• When working on a feature that is too big to fit into a small set of self-contained commits, a feature branch should be used instead. This allows to be less strict in commit contents, accounting for necessary work-in-progress states that are not fully functional yet.
  • Pull Requests should always be based on feature branches. That way, a forked master branch remains operational without conflicts while the Pull Request is pending, adjusted, or squash-merged.
  • When reviewing a feature branch before merge, its noise level should be considered.
    • Low noise branches consist mainly of self-contained commits that always leave a working and useful state. They are straight-forward and to the point. Branches like this can be merged in a regular merge commit, preserving their history as a useful part of the master branch.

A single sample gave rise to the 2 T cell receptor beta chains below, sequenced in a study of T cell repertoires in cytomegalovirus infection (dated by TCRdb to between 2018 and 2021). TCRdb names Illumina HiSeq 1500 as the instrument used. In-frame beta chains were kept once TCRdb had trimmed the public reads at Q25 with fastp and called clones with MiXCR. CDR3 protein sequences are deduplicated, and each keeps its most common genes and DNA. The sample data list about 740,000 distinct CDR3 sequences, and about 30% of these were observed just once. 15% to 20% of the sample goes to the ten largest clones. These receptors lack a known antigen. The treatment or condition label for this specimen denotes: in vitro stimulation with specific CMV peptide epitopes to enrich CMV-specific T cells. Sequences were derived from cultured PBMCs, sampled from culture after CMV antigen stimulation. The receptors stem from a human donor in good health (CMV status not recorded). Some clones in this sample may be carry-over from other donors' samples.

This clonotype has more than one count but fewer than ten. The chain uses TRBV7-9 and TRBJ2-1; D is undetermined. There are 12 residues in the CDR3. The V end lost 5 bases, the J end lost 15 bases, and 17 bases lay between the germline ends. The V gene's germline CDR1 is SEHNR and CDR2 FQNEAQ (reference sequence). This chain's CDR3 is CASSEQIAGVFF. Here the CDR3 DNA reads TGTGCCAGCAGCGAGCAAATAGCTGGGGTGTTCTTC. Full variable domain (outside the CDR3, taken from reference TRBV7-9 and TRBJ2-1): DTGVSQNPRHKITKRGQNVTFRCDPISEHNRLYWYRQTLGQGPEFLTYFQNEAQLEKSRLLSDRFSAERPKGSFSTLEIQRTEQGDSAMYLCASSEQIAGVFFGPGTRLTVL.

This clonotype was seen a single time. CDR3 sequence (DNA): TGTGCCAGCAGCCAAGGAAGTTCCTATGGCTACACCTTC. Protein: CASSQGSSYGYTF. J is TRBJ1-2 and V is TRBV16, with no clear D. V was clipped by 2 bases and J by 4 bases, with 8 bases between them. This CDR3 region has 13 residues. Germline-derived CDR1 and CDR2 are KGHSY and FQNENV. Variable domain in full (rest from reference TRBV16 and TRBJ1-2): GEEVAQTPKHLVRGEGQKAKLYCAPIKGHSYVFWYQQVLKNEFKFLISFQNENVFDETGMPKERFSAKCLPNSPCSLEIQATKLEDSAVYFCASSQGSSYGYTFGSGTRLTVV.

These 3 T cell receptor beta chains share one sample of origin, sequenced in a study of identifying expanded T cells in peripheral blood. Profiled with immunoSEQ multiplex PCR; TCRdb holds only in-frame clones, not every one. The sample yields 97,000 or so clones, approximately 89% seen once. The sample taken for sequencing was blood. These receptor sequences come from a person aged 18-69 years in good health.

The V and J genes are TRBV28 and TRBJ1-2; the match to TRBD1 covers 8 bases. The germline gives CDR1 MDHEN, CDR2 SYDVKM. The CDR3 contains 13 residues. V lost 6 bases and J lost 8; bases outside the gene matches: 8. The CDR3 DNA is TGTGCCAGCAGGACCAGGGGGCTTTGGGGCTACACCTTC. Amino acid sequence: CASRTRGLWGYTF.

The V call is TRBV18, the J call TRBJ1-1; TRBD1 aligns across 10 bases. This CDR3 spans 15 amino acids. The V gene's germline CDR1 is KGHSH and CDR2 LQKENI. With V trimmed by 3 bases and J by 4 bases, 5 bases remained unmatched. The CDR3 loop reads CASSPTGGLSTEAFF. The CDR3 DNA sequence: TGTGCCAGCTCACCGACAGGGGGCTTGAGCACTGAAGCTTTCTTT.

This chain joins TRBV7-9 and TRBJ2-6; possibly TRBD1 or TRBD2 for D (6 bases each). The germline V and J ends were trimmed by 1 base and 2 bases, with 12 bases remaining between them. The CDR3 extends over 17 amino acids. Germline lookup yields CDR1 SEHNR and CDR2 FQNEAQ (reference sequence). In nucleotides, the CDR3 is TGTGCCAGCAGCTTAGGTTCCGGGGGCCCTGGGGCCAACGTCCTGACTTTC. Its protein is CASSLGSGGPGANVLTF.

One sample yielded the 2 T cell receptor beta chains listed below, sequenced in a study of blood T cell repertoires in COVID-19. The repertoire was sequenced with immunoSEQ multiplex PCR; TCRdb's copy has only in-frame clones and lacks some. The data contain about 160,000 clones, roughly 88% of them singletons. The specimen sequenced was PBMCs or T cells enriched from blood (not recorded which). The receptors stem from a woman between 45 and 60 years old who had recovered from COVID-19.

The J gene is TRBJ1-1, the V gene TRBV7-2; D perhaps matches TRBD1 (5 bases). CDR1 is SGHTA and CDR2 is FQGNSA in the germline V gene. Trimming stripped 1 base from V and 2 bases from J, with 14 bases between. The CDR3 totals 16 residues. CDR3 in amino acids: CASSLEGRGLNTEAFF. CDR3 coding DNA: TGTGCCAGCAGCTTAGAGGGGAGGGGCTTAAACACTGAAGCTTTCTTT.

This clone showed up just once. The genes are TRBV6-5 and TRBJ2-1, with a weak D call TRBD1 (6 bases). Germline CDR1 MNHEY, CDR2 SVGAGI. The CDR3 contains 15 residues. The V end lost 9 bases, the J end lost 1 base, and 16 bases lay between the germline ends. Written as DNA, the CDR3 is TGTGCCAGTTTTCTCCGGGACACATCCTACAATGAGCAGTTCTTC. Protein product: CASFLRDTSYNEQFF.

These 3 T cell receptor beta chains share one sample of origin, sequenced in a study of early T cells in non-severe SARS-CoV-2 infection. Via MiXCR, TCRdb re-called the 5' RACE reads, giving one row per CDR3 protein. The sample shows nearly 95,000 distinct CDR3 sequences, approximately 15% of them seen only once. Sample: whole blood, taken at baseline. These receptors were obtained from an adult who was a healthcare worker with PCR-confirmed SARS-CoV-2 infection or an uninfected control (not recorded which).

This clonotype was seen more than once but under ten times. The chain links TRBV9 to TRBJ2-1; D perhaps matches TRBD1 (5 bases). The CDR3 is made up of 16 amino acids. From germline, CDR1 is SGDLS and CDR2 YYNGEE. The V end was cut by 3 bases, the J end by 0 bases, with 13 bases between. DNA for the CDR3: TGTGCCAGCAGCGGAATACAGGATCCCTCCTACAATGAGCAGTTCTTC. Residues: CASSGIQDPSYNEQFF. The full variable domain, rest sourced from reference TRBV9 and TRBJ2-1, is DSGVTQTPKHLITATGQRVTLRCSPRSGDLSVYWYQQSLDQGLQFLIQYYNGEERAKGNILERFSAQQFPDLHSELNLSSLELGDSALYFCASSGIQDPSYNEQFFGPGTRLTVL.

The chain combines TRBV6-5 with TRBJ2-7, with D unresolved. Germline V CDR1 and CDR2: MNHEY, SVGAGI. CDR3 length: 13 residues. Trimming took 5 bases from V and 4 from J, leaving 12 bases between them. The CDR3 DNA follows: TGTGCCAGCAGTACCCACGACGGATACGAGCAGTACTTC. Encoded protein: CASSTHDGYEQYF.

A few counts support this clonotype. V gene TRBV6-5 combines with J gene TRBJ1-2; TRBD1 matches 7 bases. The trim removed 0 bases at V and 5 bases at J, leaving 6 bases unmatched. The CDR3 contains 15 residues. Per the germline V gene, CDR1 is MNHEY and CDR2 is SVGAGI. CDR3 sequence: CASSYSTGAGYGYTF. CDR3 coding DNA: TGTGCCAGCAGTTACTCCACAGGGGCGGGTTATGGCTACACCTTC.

• High noise branches contain commits that temporarily break parts of the system, undo previous commits or revisit previous changes. They can be thought of as a search process that eventually arrives at a good solution. Branches like this should always be squash-merged into a single commit to keep the noise down on the master branch.

Source Code Back ↑

This section contains both style and semantic guidelines on developing the Duality codebase.

Coding Guidelines Back ↑

  • Compiler warnings should be fixed as if they were errors. Aim for a zero-warning policy.

Documentation Back ↑

  • Use C# XML comments for documenting API, not regular comments.
  • All public and protected API needs to be documented for users of the Duality engine. Focus on describing usage and high level concepts while avoiding implementation details that aren’t required to explain the former.